Tips for Nutrition Taper

November 3, 2015

Ahhh, taper.  The time when your grueling training sessions have finally come to an end, and now you must maintain that fitness with shortened workouts while resting your body up for the main event… RACE DAY!   Some athletes love taper.  Some athletes hate taper.  Most of us fall somewhere in between. 

 

But what about nutritional taper - is this a thing?  Absolutely it is.  As many athletes are putting the final touches on their Ironman Arizona training this time of year in Phoenix, I often get questions like “what should I be eating in the weeks before the race?” and  “should I be carb loading?” and “what changes should I make from my usual diet?’ 

 

Here are some important fueling tips to keep in mind during taper time that will help you feel your best and be ultra-prepared come race day:

 

CARB LOADING IS BOGUS

 

For years, athletes have been loading up on high carbohydrate foods in the days leading up to races in the hopes that their glycogen (storage carbohydrate) stores will expand and lead to improved endurance come race day.  What happens instead is that their bodies indeed store carbohydrate as glycogen, but glycogen brings with it a significant amount of water leading to -you guessed it- feeling bloated as heck come race day.  I don’t know about you, but that’s not how I want to kick off a race.

 

While I don’t recommend carb loading pre-race, I also don’t want athletes to cut back on their carbohydrate intake.  A significant drop off in carb intake really can negatively impact glycogen stores, which isn’t good either. 

 

The solution – eat the same amount of this macronutrient that you have been doing in training!  This is assuming you have been consuming an adequate amount for your body, not housing entire pizzas post long workout.   Make sure to consume a quality carbohydrate source the night before the race, whether it is a sweet potato or some brown rice.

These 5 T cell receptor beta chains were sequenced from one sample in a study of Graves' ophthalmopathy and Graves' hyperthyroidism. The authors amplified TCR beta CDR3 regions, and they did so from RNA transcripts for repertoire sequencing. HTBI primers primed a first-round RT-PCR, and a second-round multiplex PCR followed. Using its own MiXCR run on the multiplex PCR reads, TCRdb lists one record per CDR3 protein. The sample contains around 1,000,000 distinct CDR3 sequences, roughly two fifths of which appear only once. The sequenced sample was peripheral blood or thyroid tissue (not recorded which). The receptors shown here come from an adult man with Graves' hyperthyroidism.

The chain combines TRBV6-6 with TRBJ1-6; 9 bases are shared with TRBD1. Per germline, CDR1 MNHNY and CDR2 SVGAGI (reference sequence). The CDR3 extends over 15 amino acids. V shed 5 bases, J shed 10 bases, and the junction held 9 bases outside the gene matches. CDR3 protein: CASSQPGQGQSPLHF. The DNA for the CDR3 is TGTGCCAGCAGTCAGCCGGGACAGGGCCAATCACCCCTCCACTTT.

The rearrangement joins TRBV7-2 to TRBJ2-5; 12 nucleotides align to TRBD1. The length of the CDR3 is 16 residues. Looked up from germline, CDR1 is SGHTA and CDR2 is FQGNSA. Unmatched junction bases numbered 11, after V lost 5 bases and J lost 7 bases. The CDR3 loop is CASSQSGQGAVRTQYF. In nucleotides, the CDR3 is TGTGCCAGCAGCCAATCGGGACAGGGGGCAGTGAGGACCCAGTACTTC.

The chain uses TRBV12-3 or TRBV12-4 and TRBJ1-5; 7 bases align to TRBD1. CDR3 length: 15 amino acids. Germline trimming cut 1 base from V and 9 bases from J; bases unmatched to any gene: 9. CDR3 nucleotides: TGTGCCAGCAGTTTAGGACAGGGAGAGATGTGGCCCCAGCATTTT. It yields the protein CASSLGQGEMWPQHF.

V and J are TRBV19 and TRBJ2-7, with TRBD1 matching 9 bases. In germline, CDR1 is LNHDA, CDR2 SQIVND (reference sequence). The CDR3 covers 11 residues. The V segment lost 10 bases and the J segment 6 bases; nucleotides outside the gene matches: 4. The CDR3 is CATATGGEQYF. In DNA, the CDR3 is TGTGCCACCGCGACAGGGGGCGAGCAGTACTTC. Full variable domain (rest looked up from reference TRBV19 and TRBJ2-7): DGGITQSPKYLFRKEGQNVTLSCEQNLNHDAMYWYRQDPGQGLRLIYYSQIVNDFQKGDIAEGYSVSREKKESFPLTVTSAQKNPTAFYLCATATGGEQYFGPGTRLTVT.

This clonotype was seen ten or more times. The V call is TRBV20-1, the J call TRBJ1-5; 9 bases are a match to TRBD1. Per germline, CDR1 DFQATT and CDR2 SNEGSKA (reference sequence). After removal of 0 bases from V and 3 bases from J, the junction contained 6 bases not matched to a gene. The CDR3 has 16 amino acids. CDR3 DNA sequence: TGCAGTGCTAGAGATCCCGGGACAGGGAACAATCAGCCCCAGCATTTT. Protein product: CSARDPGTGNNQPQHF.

KEEP FOLLOWING YOUR HEALTHY METABOLICALLY EFFICIENT (ME) DIET

 

When I’ve worked with a client over the months leading up to their “A” race and helped them to establish a ME diet, all we do in taper is continue this solid fuel plan.  It’s tempting to change everything up as the race approaches – triathletes are perfectionists in this way.  Suddenly doubt sets in and you start questioning everything you’ve done to prepare.  Or you search for a strategy that’s even better than what you’ve been doing.  Don’t do this.  Trust your plan and your preparation.  Keep doing what you’re doing because this is; after all, what your body is used to.  Surprising your body on race day is no good! 

 

CONSIDER CALORIES

 

Hopefully you have been consuming different caloric amounts for different types of workout days.  And I don’t mean tracking calories – I mean eating intuitively based on the training task at hand that day.  If the day’s workout entailed a 6-hour bike/run brick, food intake shouldn’t be the same as an active recovery day. 

 

When workouts begin to shorten and taper arrives, calories can scale back a little.  Again, keep a moderate perspective here.  You don’t want to cut back hugely and begin to impact energy levels.  Same as you don’t want to continue the caloric intake from that 6-hour bike/run brick on a 1-hour bike/run brick day.  Use your thinker here, and begin to tune into what your body truly needs. 

 

LIMIT THE BOREDOM MUNCHING

 

With training scaled way back… more time to eat, right?!  WRONG.  Stay on track with intake.  Spend the extra time gained from shortened workouts with family, or maybe even visualizing your success come race day.  But don’t dedicate all that extra time to stuffing your face.  Your “fluffy” body won’t thank you come race day. 

 

IN SUMMARY

 

Taper is the most wonderful time of the year for some folks.  For others, it’s pure torture.  Whatever your opinion, remain in control over your fuel plan when this time rolls around.  Don’t make any major changes, don’t carb load, and don’t overeat.  Just keep doing what you’ve been doing in all that training that has gotten you to THIS POINT.   And kick that race’s butt J

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